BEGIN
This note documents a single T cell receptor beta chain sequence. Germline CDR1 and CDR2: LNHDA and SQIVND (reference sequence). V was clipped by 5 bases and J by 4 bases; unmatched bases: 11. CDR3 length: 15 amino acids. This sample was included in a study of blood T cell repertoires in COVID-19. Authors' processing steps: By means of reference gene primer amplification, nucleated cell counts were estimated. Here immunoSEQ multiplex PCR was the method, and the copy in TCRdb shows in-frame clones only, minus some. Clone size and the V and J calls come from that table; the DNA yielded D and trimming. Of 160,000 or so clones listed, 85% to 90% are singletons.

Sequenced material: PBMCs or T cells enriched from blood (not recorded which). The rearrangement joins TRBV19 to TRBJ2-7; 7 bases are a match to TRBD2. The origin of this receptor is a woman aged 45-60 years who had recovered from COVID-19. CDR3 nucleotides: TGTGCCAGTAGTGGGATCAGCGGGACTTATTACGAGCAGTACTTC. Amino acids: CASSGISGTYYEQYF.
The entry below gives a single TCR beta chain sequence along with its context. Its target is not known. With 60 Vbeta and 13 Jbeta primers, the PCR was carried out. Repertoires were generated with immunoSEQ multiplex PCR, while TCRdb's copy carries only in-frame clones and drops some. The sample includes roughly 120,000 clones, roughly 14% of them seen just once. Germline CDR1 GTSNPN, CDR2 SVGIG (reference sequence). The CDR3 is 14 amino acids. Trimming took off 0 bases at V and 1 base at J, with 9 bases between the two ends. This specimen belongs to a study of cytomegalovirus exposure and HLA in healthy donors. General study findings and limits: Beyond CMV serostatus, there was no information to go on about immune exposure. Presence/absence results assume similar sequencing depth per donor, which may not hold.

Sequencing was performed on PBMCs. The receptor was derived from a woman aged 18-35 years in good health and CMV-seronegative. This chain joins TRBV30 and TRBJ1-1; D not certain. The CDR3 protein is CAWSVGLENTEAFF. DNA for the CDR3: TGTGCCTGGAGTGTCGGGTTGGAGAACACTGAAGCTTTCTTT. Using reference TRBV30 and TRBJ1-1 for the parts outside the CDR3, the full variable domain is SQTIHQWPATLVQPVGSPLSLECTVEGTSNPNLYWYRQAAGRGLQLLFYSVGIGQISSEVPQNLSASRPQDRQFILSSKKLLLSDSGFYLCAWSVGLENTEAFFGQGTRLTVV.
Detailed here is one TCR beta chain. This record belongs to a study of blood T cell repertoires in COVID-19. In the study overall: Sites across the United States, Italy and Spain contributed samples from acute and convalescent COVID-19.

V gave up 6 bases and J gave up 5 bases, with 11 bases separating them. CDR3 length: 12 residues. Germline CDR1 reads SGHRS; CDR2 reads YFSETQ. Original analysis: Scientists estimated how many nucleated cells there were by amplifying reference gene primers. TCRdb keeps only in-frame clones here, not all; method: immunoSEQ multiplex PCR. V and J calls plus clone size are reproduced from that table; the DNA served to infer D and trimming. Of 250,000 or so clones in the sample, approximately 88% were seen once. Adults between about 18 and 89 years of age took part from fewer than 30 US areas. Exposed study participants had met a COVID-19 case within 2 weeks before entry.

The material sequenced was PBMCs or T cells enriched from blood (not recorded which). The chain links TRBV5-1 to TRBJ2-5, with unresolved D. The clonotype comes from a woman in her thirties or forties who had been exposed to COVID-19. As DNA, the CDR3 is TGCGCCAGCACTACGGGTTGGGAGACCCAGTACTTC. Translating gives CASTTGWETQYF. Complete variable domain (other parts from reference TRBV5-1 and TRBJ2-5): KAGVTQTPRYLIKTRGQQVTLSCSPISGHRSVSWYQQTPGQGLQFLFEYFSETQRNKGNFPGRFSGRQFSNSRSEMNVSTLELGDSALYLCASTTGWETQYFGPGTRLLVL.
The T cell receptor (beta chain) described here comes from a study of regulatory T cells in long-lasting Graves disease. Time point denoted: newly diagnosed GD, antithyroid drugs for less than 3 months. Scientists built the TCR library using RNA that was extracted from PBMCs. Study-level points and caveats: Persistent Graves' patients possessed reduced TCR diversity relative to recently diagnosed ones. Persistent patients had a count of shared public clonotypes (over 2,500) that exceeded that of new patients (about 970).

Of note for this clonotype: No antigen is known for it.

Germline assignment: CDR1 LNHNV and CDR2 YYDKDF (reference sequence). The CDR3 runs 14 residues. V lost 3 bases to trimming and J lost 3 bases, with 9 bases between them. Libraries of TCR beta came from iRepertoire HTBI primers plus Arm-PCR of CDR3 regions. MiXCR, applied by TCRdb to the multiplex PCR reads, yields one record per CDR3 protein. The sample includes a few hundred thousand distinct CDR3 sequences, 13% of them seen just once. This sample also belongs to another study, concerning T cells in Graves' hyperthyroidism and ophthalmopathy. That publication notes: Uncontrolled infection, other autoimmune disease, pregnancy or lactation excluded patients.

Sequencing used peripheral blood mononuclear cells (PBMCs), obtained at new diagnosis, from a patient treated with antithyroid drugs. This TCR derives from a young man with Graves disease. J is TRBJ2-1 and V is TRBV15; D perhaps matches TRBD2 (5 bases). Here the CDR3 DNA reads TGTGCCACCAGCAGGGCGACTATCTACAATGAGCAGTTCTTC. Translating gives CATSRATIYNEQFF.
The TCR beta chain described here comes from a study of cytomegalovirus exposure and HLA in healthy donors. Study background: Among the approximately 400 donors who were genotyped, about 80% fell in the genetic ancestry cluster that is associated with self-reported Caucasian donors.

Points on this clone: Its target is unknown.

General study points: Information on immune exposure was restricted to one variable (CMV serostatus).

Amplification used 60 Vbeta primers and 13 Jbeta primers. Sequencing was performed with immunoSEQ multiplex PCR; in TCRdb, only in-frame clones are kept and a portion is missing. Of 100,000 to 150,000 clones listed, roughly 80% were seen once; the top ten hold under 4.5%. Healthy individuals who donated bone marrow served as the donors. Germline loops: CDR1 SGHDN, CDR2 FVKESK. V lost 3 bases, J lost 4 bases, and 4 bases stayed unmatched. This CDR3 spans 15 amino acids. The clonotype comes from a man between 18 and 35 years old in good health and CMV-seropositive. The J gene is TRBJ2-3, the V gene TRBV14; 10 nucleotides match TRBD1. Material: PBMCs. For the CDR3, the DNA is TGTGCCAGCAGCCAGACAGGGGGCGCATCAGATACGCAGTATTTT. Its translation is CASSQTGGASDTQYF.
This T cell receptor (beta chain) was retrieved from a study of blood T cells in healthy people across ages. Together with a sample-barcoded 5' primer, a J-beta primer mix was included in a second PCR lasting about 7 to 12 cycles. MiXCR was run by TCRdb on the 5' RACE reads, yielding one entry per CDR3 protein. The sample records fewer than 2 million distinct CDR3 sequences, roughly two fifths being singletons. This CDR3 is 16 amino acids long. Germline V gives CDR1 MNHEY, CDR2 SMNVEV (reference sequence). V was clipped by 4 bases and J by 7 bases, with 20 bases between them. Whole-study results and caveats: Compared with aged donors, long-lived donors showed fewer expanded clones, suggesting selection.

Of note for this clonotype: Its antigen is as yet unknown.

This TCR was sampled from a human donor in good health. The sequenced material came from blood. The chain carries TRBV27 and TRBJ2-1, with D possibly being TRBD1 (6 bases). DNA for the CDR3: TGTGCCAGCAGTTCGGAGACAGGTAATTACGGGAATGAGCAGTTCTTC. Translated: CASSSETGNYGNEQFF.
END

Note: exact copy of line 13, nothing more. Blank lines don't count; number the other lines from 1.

Points on this clone: Its target is unknown.